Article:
The Basics of Facilitating

The Basics of Facilitating

What every small-group leader needs to know

One of your key roles as a small-group leader is facilitating discussion at your meetings. For some, this opportunity is exciting and thrilling. For others, the task feels daunting. First of all, know that you will improve with time—this is something any veteran leader will tell you. Second, there are several tips that will help you improve as a facilitator, including types of questions to use and keys to keep the discussion moving.

Types of Questions

The goal of the facilitator is to help group members engage in meaningful dialogue with one another. This allows them to discover biblical truths for themselves. In fact, a mentor once told me that my goal as a small-group leader was to never tell when I could ask. In other words, instead of telling the group that Galatians was written by Paul to the church in Galatia, I should ask the group, "Who is the author of Galatians? And who was it written to?" This gets everyone involved, and sets the tone for discussion instead of lecture.

Use a variety of questions to spark discussion and help group members connect with the topic. As a rule of thumb, you'll want to follow the order of these questions when leading discussion. They work from more general to very specific and help group members discover God's truth. In this order, you'll finish your discussion by actually applying it to your lives. A common mistake of small-group leaders is jumping to application questions before using the other types of questions to dig into the text. Instead, use the following types of questions in this order and end your meetings at a climactic point in discussion.

Launching Questions

These questions are intended to get discussion started, focusing the group members' attention on a certain topic. They should be open-ended and engaging. The best icebreaker questions fall into this category: they allow all group members to share from personal experience, and they connect their answers to the topic being discussed.

Examples:
What role did the Bible have in your childhood home?
When have you experienced forgiveness? What was it like?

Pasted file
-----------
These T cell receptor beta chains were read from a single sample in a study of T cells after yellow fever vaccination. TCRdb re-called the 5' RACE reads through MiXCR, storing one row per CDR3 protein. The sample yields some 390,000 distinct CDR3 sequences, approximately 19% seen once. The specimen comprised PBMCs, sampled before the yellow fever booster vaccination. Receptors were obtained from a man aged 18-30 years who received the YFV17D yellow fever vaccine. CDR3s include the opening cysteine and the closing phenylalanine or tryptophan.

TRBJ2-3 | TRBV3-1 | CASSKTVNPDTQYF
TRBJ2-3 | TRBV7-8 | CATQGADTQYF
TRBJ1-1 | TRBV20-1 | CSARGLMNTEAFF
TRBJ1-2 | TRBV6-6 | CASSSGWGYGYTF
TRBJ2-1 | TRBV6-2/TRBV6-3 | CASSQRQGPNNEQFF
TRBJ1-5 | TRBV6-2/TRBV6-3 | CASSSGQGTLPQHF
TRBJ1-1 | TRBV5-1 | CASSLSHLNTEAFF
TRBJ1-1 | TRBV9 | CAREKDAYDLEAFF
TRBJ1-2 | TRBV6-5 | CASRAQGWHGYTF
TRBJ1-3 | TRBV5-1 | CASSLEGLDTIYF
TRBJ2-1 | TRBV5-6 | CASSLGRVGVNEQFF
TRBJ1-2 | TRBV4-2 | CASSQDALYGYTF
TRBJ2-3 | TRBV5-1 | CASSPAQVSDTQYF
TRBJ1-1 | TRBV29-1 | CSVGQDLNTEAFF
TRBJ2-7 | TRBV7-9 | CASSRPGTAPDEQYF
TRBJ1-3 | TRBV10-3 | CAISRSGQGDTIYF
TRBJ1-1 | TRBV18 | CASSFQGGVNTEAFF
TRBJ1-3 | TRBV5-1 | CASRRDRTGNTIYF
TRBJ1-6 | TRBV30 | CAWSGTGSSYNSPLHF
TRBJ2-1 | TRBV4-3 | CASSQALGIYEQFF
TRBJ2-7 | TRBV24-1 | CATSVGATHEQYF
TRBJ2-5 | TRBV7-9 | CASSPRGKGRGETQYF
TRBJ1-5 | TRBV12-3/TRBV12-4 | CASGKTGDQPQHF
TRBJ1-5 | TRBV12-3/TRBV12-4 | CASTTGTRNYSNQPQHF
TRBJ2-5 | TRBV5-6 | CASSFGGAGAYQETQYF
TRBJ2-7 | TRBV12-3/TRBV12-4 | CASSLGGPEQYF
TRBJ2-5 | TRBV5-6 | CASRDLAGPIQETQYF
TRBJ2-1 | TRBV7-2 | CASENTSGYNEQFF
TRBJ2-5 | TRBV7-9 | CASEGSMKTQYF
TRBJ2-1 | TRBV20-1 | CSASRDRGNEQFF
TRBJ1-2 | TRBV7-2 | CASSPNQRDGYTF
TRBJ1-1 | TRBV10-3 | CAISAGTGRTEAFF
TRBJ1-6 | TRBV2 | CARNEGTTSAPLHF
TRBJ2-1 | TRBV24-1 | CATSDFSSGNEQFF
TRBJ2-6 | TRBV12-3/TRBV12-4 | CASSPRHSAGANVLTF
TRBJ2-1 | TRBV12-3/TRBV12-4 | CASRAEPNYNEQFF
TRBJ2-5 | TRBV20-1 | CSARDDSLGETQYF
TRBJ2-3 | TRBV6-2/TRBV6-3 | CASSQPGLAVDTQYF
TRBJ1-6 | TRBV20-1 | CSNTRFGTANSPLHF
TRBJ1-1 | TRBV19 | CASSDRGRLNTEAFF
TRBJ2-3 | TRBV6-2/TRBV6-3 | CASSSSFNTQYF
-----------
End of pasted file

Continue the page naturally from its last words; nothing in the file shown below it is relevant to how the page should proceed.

Observation Questions

These are the only true closed questions you'll use. They seek to clarify what the text says. They ask group members simply to look to the text for the answer. These don't often generate a lot of discussion, so some leaders will want to skip over them. Realize, though, that these questions allow group members and guests alike to answer—because the answer is right in the text. Plus, they challenge us to look more closely at the content and remind us of the details of a passage, especially if we have read the passage before.

Examples:
In these verses, what does Paul say is necessary for salvation?
What Old Testament characters are mentioned in this passage from Hebrews?

Interpretation Questions

These questions ask "How?", "Why?", or "What do you think?" Theyrequire group members to consider the meaning of the text, using their own experiences and perspectives. These are often mixed up with application questions (which I'll cover later). The key difference is that interpretation questions simply seek to make meaning of the text, not to apply the text to our lives.

Examples:
Why do you think Jesus said that to Peter?
What does it mean to "bear with one another"?

Reflection Questions

These questions seek to make the transition between our understanding of what the text says and its implications for our lives—they transition from interpretation questions to application questions. They seek to put our lives into the context of the biblical account and discover how we should feel, think, and act within that context. They ask the question, "What does this have to do with us?" or "Why was this included in the Bible?"

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